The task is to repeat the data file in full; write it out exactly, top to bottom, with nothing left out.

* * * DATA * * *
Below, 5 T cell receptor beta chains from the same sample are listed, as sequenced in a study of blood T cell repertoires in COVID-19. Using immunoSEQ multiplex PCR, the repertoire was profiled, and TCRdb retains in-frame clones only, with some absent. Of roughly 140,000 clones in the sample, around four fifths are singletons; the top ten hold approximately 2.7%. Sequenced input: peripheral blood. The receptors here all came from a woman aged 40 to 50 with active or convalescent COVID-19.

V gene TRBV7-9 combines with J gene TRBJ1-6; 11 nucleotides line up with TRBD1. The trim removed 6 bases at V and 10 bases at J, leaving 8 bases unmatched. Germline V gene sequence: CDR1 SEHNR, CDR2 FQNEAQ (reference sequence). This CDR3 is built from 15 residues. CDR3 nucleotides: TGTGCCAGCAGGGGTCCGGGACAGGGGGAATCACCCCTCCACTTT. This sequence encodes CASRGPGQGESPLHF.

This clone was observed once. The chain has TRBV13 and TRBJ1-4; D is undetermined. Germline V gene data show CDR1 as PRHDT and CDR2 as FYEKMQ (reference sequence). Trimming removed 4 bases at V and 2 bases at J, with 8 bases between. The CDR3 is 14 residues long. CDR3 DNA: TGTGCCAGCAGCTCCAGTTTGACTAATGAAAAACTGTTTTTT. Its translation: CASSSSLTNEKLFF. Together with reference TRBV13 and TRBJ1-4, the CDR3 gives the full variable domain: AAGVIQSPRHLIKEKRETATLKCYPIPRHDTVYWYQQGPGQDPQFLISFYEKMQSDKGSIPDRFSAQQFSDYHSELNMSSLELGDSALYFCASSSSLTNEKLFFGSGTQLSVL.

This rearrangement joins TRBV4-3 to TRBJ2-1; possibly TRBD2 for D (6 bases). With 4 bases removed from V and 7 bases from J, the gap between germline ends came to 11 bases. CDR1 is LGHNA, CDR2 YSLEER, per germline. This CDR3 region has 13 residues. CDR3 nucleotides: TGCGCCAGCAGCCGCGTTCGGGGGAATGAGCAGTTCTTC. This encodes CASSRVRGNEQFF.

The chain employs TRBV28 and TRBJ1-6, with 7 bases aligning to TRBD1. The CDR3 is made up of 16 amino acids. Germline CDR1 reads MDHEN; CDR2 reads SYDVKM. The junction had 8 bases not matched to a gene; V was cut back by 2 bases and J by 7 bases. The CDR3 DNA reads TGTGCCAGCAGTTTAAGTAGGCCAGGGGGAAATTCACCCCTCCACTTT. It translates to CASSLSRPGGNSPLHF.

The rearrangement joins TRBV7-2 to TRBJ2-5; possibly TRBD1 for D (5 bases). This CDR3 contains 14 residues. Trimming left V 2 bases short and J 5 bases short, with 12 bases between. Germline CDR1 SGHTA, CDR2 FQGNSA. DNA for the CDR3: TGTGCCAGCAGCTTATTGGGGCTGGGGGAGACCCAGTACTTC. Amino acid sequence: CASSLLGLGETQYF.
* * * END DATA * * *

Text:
Below, 5 T cell receptor beta chains from the same sample are listed, as sequenced in a study of blood T cell repertoires in COVID-19. Using immunoSEQ multiplex PCR, the repertoire was profiled, and TCRdb retains in-frame clones only, with some absent. Of roughly 140,000 clones in the sample, around four fifths are singletons; the top ten hold approximately 2.7%. Sequenced input: peripheral blood. The receptors here all came from a woman aged 40 to 50 with active or convalescent COVID-19.

V gene TRBV7-9 combines with J gene TRBJ1-6; 11 nucleotides line up with TRBD1. The trim removed 6 bases at V and 10 bases at J, leaving 8 bases unmatched. Germline V gene sequence: CDR1 SEHNR, CDR2 FQNEAQ (reference sequence). This CDR3 is built from 15 residues. CDR3 nucleotides: TGTGCCAGCAGGGGTCCGGGACAGGGGGAATCACCCCTCCACTTT. This sequence encodes CASRGPGQGESPLHF.

This clone was observed once. The chain has TRBV13 and TRBJ1-4; D is undetermined. Germline V gene data show CDR1 as PRHDT and CDR2 as FYEKMQ (reference sequence). Trimming removed 4 bases at V and 2 bases at J, with 8 bases between. The CDR3 is 14 residues long. CDR3 DNA: TGTGCCAGCAGCTCCAGTTTGACTAATGAAAAACTGTTTTTT. Its translation: CASSSSLTNEKLFF. Together with reference TRBV13 and TRBJ1-4, the CDR3 gives the full variable domain: AAGVIQSPRHLIKEKRETATLKCYPIPRHDTVYWYQQGPGQDPQFLISFYEKMQSDKGSIPDRFSAQQFSDYHSELNMSSLELGDSALYFCASSSSLTNEKLFFGSGTQLSVL.

This rearrangement joins TRBV4-3 to TRBJ2-1; possibly TRBD2 for D (6 bases). With 4 bases removed from V and 7 bases from J, the gap between germline ends came to 11 bases. CDR1 is LGHNA, CDR2 YSLEER, per germline. This CDR3 region has 13 residues. CDR3 nucleotides: TGCGCCAGCAGCCGCGTTCGGGGGAATGAGCAGTTCTTC. This encodes CASSRVRGNEQFF.

The chain employs TRBV28 and TRBJ1-6, with 7 bases aligning to TRBD1. The CDR3 is made up of 16 amino acids. Germline CDR1 reads MDHEN; CDR2 reads SYDVKM. The junction had 8 bases not matched to a gene; V was cut back by 2 bases and J by 7 bases. The CDR3 DNA reads TGTGCCAGCAGTTTAAGTAGGCCAGGGGGAAATTCACCCCTCCACTTT. It translates to CASSLSRPGGNSPLHF.

The rearrangement joins TRBV7-2 to TRBJ2-5; possibly TRBD1 for D (5 bases). This CDR3 contains 14 residues. Trimming left V 2 bases short and J 5 bases short, with 12 bases between. Germline CDR1 SGHTA, CDR2 FQGNSA. DNA for the CDR3: TGTGCCAGCAGCTTATTGGGGCTGGGGGAGACCCAGTACTTC. Amino acid sequence: CASSLLGLGETQYF.